Friday, August 24, 2007

The departed intangible inanimate.

Lack of interest: No hits, no comments, no...nothing.
Lack of time: I've got four separate course preps this semester, plus a dissertation to write.

The only logical thing to do is to shutter the blog again. And so I am. If I'm misreading things, and someone is just terribly interested in the remaining Visible Vote '08 commentary, I'll be glad to send it to you privately.

Au revoir.

Sunday, August 19, 2007

The Visible Vote '08: Senator John Edwards

John Edwards mentioned his recent visit to the L.A. Gay and Lesbian Center, and his concern for the homeless teens he met there—teens who’d been thrown into the streets to fend for themselves by parents who hate themselves too much to love a gay child. I’m sure that at least a few people saw this as a cynical ploy on the part of Mr. Edwards. I definitely gave him the benefit of the doubt here, though—far too many U.S. Americans fail to make full emotional contact with the horrific truth that thousands of children are homeless simply because they’ve told their parents that they are gay. It’s a situation that warrants mentioning at every opportunity. And cynical ploy or no, I think that Edwards really was concerned for what he saw in Los Angeles; only a sociopath could see such a thing and not feel outrage. An additional plus for Edwards is his wife Elizabeth, who has been an amazingly strong supporter of LGBT equality. So at least in my eyes, Edwards was relatively well-positioned going into the question-and-answer portion of the forum. And it was at that point that he just kinda lost me…

Senator Edwards on how his religious beliefs affect his views on gay marriage:

Yes, Mr. Edwards, I believe you when you say that you wouldn’t impose your faith on the American people. My question is this: How can you continue to be a part of a faith tradition that believes that God loves some people less? How can you believe in that God? Some of tonight’s commentators seem to think that Edwards denied that his religion is the reason for his opposition to gay marriage. I didn’t hear that. And frankly, the thought of religions opposing marriage, or even having the audacity to comment on who a person falls in love with, is disgusting to me. Still, I don’t dislike John Edwards. I’m just sick of people who tiptoe around their stance on my civil and human rights. Hell, I’m tired of the necessity of other people talking about whether I should HAVE rights. If you don’t think that I should have full rights as an American and a human, tell me why. I want to hear logic. I’ll probably still want to tell you you’re a moron, but don’t patronize me with waffling political speak.

Sunday, August 12, 2007

The Visible Vote '08: Senator Barack Obama.

Senator Obama on homophobia in the African American community:

I believe that Barack Obama understands injustice, and I believe that his personal conviction is that it must be eradicated. Still, I’m just kinda tired of people who mince lightly along when their strides ought to be registering on seismographs. I’m glad that Mr. Obama brings up the issue of homophobia in the African American community when he gets the chance to and I really do appreciate the fact that he links it to the issue of social justice in general, but I still really want him to put the message forth more forcefully. If an African American pastor of an African American church preaches bigotry, she or he should be called to task--and not indirectly either. Soft and fuzzy metaphors shouldn’t stand in for the blunt truth when the issue is hate.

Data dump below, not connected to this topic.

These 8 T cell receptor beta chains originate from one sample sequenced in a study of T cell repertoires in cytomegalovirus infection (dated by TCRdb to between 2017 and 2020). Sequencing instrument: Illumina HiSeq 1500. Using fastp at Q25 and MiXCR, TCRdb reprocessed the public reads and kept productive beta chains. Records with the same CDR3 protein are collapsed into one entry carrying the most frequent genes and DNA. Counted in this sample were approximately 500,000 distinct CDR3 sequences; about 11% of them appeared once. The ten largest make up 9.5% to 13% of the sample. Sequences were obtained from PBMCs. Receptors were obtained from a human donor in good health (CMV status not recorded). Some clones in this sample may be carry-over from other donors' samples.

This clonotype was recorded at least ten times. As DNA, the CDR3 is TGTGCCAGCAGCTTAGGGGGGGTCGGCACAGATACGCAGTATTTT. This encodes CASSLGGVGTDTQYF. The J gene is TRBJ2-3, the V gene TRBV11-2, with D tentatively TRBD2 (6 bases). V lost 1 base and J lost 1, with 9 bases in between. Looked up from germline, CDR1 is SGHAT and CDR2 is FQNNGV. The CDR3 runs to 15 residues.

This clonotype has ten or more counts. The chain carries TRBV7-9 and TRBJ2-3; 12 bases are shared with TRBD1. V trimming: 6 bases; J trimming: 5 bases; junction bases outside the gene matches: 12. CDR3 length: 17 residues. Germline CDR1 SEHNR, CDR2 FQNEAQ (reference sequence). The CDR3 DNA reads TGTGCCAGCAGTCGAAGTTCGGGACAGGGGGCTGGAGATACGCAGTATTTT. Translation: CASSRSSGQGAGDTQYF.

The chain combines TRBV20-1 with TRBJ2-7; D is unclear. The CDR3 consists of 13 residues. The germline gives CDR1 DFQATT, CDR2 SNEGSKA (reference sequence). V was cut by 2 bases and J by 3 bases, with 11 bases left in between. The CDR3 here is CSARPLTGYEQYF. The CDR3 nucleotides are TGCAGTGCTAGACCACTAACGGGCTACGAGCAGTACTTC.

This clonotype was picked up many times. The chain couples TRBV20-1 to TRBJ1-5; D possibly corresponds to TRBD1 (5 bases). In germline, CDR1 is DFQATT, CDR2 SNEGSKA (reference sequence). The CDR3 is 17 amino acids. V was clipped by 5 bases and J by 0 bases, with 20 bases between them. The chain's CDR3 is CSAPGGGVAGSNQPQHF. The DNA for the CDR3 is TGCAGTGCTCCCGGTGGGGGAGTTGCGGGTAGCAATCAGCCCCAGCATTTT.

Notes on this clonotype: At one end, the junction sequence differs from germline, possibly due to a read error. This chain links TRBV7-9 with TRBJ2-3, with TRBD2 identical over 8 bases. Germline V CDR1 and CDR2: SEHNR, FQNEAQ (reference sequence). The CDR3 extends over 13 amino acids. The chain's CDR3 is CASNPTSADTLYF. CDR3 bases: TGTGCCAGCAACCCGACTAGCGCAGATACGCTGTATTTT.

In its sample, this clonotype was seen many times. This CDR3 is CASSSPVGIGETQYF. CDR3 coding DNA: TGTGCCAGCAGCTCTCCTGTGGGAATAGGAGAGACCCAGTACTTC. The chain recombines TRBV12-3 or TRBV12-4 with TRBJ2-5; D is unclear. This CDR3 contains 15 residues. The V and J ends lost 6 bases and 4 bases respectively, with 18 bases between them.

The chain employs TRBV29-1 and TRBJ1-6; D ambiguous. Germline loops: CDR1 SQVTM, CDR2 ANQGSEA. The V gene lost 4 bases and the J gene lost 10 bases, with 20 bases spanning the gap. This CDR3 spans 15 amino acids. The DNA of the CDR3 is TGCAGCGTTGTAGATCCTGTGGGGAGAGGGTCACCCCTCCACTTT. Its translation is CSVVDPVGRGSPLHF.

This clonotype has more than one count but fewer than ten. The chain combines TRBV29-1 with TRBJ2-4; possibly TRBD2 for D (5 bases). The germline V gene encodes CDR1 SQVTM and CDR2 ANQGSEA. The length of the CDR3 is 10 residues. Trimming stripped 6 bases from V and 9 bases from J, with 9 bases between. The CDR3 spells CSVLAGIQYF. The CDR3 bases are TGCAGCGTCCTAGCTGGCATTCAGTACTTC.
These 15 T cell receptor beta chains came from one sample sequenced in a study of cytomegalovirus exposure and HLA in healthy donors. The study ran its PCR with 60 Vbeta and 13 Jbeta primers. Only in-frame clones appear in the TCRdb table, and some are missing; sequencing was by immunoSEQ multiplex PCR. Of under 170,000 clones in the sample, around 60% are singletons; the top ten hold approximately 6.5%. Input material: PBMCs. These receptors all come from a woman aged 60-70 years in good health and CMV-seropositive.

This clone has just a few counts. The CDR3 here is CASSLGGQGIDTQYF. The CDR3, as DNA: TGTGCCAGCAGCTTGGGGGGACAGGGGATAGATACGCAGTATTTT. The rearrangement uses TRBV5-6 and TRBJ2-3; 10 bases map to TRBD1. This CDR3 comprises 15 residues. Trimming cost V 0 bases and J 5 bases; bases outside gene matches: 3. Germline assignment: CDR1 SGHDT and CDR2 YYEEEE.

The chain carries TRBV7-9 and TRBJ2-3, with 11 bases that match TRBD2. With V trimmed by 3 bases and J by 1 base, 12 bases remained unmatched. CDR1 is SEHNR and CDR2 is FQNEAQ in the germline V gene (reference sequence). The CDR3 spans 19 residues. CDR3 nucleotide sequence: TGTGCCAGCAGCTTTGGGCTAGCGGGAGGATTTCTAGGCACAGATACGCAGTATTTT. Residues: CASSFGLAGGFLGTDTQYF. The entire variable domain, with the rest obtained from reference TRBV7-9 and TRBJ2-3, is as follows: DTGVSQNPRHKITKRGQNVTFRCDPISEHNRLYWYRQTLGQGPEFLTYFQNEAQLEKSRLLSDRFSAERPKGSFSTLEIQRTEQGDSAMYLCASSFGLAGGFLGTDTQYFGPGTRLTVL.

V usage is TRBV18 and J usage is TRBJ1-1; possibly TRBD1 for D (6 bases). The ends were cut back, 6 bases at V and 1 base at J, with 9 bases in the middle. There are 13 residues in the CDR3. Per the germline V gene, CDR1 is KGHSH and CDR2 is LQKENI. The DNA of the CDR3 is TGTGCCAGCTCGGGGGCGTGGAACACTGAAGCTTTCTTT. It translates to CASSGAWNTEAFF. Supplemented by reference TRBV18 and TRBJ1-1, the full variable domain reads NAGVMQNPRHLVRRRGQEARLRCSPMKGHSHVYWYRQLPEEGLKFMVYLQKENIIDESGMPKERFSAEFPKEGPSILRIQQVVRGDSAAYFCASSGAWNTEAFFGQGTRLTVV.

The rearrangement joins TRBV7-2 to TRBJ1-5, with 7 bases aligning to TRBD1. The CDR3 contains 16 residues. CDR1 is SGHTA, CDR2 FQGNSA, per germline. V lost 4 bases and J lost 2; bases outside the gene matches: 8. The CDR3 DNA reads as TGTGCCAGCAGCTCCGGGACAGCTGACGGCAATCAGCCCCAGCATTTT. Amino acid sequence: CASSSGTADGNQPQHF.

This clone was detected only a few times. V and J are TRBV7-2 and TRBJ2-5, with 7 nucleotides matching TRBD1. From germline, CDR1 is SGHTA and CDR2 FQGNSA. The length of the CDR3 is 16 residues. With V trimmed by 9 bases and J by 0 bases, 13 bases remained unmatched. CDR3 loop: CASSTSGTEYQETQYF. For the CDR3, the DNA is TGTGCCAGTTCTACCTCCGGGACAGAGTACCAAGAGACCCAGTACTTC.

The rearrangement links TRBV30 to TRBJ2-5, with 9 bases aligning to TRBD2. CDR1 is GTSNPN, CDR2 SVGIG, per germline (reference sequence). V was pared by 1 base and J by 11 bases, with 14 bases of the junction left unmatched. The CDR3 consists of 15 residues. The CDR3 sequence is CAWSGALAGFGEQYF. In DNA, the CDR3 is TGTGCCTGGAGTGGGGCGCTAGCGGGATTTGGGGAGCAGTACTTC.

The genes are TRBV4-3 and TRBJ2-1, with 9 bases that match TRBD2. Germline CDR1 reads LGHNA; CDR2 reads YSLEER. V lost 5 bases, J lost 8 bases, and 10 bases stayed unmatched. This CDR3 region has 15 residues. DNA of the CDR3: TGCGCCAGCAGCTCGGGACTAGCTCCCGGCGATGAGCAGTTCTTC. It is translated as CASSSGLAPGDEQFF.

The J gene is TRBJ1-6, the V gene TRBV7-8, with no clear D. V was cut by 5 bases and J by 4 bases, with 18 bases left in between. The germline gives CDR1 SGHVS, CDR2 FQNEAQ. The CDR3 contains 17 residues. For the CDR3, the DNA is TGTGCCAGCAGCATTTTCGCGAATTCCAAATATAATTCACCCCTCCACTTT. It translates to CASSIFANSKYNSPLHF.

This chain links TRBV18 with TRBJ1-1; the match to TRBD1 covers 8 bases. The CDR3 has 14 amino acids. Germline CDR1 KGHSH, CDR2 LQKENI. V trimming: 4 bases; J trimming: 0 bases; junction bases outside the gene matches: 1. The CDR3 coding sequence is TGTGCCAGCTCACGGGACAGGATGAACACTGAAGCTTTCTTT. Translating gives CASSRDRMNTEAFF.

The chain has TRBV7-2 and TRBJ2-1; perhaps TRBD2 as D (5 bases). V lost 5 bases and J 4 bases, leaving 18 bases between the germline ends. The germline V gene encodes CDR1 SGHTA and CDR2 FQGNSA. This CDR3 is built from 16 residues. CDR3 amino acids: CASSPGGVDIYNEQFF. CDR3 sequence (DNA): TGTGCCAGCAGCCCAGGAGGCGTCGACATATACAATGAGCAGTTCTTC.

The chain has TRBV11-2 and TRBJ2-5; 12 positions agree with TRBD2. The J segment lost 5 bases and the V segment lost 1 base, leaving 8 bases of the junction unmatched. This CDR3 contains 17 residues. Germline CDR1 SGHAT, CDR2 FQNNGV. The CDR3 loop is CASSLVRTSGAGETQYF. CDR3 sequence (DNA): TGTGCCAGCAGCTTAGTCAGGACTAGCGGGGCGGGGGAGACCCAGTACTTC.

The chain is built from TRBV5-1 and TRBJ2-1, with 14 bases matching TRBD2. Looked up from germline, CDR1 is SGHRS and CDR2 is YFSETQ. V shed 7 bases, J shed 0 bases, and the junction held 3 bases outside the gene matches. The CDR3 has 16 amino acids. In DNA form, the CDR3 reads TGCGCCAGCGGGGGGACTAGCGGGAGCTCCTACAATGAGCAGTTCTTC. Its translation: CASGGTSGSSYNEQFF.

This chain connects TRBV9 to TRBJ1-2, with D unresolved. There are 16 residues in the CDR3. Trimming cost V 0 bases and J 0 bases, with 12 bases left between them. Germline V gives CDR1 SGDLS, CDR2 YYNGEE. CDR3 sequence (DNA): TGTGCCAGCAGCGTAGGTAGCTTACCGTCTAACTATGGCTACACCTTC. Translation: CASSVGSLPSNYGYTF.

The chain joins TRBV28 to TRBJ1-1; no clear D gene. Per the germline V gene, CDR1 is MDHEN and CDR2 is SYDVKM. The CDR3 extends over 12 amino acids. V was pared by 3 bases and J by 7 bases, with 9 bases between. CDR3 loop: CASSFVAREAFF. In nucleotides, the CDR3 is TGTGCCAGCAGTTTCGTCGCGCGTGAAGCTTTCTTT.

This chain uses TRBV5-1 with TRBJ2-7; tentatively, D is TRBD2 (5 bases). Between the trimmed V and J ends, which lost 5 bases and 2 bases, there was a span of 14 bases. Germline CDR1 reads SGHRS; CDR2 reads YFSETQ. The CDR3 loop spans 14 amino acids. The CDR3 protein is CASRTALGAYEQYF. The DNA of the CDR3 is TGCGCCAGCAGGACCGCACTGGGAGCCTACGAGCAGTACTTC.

Am I, a white male, presuming to tell Mr. Obama how he should speak to African Americans on this issue? Well...yes. I am. When oppressed minorities participate in the oppression of others, excusing it as the product of ignorance is unacceptable. When Mr. Obama talks to African Americans about these issues, he should remind them of the powerful opportunity they have to stand up for justice for ALL human beings. But he should also ask why such a large number of African American churchgoers are content to see hatred flowing like rivers of tainted blood from their pulpits. He should ask why so many participate in discrimination against their fellow citizens, and why so many more ignore it. He should ask why so many work so hard to perpetuate the injustices that their forebears fought against.

I’d spend some time here discussing the fact that many gay men need to examine these exact same issues, but I’m not interested in qualifying my criticism of African American bigots. Gay or straight, black or white, poor or rich, hatred needs to be exposed for what it is, and responding by pointing fingers in other directions changes exactly nothing. Take another look at your history, African American bigots. Re-learn your lessons. And fix what’s broken. You’ve ceded the moral high ground, and it’s time for you to reclaim it.

Senator Obama on gay marriage and the church's role in determining civil rights:

Obama (and later, John Edwards and Hillary Clinton) skirted around the real reason he’s against gay marriage. I understand the candidates' belief that expressing support for equal marriage opportunities makes them less electable; they may well be correct about that as long as they feel they should apologize for standing up for what's right and just. But why not attack the fundamental illogic of the whole issue? The truth is this: None of people who are fighting against equal marriage rights are self-proclaimed bigots or hatemongers. Yet refusing to apply the term “marriage” to the long-term unions of LGBT folks directly implies and bolsters the idea that there’s something fundamentally wrong with people who are not straight. And that…well, that’s bullshit. And so yeah: I have a problem with "leaders" who refuse to call same-sex marriages by their proper name. I, too, sing America; I, too, have a dream. The same exact dream that Mr. Hughes and Dr. King had. And separate-but-equal civil unions sure as hell aren't any more a part of that dream than segregated schools and whites-only water fountains. We can do better. And so can Edwards, Clinton, and Obama.

The Visible Vote '08: A Presidential Forum.

Two nights ago, I watched The Visible Vote '08: A Presidential Forum streamed live on Logo Online. The forum was a chance for presidential candidates to speak about their stance on LGBT issues like the Employment Non-Discrimination Act (ENDA) and the ever-popular “gay marriage." You can watch individual clips or the entire forum here. In the entries that follow, I’ll give my thoughts on each of the candidates appearing at the forum.